The fallout from JPMorgan's $2 billion mistake is far from over, with chief investment officer Ina Drew officially out as of this morning, two other executives set to lose their jobs this week, and more losses potentially piling up. Although the company has been contrite, the chorus of critics is still growing, and Jamie Dimon admitted Sunday on Meet the Press that the company's unsuccessful bets "absolutely" embolden proponents of tighter regulation of Wall Street. Massachusetts Senate candidate Elizabeth Warren demanded that Dimon resign from the board of the Federal Reserve Bank of New York. "We need to stop the cycle of bankers taking on risky activities, getting bailed out by the taxpayers, then using their army of lobbyists to water down regulations," she said.
JPMorgan will have to answer more questions at its annual shareholders meeting on Tuesday, where investors will vote to approve 2011 pay packages for senior executives, including Dimon and Drew.
While many of the shareholder votes on pay were cast before the $2 billion bad news — though the vote is nonbinding — the gathering could still get uncomfortable. Dimon is slated to take home $23 million, while Drew is in line for $15.5 million. The Journal reports that the bank "could take actions in coming months to claw back compensation or reduce 2012 payouts."
With Drew and several other London-based executives gone, the heat remains on Dimon, who personally vouched for the safety of the trades last month.
Warren may be aiming at Dimon's position with the New York Fed for now, but her criticisms are more wide-reaching: "After the biggest financial crisis in generations, the American people are frustrated that Wall Street has still not been held accountable and does not appear to consider itself responsible," she said. Meanwhile, ABC News reports, "Some shareholders groups want Dimon's power to be reduced along with the appointment of an independent chairman."
Former TARP overseer Neil Barofsky noted that, unlike Dimon, Drew "didn't announce that it was a tempest in a teapot. We now know that the buck stops in London." A newly humbled Dimon insisted in a statement today that the company "is very strong and well capitalized," but it appears he's not done atoning for the bank's recent sins.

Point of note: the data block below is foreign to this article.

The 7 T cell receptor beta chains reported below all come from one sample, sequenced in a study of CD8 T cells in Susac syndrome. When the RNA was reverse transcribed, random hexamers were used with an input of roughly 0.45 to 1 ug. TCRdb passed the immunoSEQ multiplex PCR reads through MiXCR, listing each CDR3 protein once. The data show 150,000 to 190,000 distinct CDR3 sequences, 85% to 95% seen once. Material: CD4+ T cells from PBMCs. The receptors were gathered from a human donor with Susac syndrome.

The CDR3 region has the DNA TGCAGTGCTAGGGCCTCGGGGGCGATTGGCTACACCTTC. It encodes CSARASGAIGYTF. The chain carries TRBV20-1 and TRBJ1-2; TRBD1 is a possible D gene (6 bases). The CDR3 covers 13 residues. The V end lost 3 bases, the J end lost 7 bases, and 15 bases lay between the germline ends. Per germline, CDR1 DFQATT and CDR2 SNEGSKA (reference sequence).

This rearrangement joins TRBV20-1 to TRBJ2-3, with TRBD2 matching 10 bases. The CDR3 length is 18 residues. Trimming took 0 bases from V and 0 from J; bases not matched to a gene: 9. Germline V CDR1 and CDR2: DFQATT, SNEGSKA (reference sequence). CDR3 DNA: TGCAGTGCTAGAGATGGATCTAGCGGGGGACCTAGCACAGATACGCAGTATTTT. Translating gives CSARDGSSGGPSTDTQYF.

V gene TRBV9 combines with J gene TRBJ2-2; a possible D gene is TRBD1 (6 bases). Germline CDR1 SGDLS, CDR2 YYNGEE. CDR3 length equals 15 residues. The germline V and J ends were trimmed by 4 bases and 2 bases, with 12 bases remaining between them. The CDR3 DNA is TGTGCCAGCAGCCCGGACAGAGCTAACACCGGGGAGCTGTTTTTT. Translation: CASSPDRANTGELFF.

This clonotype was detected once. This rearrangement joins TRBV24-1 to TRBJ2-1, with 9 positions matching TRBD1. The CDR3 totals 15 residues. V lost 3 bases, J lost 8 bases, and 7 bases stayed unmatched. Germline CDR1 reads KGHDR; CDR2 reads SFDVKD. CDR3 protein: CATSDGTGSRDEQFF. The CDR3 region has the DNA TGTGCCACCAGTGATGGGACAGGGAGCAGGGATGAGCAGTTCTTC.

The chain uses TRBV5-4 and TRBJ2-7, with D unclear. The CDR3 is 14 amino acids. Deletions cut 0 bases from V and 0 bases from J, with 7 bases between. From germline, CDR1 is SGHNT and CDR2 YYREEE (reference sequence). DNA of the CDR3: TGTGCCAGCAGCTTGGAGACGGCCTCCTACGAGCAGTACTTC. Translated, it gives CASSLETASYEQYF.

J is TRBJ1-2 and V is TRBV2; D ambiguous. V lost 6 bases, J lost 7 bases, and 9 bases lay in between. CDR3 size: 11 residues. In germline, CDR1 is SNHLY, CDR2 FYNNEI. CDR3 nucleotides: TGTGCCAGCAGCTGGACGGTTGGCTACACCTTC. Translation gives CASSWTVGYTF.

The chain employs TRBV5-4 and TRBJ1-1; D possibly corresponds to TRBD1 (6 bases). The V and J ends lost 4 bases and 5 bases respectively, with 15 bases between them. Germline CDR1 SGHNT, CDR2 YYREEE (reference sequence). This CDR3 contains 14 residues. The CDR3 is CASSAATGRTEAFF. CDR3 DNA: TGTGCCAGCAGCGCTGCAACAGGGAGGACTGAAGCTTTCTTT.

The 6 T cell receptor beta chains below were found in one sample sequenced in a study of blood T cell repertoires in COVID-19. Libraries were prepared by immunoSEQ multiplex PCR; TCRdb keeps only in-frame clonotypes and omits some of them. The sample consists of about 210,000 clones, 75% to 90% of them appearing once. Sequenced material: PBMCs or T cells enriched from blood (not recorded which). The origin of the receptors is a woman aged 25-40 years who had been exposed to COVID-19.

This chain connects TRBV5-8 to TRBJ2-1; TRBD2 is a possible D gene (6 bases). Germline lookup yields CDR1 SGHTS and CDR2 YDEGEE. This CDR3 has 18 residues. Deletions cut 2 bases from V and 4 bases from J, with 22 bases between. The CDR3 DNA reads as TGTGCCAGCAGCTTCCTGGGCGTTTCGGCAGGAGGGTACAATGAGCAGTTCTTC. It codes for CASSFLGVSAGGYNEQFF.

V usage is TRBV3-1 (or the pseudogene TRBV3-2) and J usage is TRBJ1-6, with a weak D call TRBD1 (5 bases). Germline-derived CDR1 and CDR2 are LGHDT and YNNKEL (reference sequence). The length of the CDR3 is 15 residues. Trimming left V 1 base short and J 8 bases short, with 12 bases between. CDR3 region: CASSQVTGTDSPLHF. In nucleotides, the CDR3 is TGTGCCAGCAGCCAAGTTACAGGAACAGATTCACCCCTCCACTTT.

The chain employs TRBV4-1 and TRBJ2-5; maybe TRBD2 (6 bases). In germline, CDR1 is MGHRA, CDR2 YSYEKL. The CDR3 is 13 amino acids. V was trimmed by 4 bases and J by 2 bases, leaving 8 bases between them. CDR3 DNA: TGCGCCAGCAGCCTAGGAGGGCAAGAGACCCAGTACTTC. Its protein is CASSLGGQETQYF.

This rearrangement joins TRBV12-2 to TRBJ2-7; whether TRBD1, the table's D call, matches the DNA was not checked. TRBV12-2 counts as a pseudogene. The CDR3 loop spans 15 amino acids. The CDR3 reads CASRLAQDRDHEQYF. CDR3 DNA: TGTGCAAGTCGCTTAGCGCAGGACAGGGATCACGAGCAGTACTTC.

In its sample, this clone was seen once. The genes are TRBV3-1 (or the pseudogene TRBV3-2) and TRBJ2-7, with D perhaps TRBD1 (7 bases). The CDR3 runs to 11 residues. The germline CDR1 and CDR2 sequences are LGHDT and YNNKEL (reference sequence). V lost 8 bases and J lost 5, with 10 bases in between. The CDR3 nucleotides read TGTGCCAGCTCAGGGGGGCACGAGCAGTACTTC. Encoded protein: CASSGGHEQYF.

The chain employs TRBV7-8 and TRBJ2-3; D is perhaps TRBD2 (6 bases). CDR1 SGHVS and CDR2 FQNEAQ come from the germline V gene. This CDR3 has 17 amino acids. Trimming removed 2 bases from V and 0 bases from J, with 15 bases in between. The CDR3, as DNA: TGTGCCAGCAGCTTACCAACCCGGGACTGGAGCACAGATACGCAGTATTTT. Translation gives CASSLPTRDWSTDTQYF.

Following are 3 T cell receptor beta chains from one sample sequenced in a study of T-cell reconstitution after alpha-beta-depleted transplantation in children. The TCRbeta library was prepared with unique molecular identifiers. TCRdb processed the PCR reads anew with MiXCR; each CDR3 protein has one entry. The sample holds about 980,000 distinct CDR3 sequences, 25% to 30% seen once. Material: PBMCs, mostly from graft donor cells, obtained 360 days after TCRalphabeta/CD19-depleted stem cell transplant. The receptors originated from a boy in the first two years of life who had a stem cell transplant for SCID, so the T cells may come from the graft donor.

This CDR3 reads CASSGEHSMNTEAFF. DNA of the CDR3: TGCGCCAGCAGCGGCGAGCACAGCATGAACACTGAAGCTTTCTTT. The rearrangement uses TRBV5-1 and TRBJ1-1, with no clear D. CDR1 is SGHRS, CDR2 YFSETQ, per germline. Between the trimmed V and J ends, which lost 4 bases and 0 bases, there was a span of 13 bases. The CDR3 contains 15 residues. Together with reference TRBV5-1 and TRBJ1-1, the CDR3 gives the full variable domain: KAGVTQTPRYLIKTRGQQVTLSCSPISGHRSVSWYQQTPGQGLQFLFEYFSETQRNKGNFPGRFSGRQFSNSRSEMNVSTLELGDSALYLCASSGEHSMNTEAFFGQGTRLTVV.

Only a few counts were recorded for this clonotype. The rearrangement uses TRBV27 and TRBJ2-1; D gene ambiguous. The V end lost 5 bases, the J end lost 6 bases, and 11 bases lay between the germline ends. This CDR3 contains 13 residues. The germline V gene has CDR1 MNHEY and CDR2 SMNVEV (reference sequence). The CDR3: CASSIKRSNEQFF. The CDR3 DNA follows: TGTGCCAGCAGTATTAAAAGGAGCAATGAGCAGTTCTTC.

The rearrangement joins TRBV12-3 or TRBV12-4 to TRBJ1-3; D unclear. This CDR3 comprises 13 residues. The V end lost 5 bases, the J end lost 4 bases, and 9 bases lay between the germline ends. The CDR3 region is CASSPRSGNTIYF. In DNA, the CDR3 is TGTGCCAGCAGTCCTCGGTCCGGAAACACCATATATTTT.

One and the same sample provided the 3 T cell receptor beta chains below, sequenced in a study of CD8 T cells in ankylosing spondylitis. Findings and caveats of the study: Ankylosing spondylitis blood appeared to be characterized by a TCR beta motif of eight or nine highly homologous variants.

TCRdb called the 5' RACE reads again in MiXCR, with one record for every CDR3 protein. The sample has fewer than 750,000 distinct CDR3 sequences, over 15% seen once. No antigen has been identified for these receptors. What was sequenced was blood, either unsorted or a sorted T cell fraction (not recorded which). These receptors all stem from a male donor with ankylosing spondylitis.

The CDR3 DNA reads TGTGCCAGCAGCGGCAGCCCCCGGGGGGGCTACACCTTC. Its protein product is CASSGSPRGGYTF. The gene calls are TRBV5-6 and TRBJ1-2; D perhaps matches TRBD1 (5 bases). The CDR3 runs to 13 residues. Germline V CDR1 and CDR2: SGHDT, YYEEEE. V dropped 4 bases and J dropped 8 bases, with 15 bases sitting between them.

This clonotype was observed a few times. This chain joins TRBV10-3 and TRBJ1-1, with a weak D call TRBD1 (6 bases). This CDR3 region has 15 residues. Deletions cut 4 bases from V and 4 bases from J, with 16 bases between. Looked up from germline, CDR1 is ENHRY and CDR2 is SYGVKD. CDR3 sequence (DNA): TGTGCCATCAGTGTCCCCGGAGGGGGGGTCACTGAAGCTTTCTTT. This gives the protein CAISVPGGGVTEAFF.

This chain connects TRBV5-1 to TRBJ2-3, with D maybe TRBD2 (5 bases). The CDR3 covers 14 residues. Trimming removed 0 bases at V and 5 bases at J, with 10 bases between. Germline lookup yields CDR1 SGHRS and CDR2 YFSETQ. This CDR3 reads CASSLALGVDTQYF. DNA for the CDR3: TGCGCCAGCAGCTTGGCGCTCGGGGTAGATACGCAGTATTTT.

Update: A Bloomberg report today details Dimon's role in "transforming the once- conservative unit from a risk manager to a profit center. … Dimon pushed Drew's unit, which invests deposits the bank hasn't loaned, to seek profit by speculating on higher-yielding assets such as credit derivatives, according to five former executives."
And in a column at Slate, Eliot Spitzer has joined Warren in demanding that Dimon step down from the board of the New York Fed:
Dimon should resign from the New York Fed board immediately, acknowledging that his role is incompatible with what he has been trying to do in terms of lobbying and his abject failure as a manager to control risk within his own organization.
The Fed conflict is so obvious that it defies any possible rationalization or explanation. For a decade, the New York Fed has failed to pick up on any of the significant Wall Street threats: excess leverage, subprime fraud, dangerous concentration in “too big to fail” entities. Maybe the reason is that the board is controlled by the very voices that have been at the root of the failure.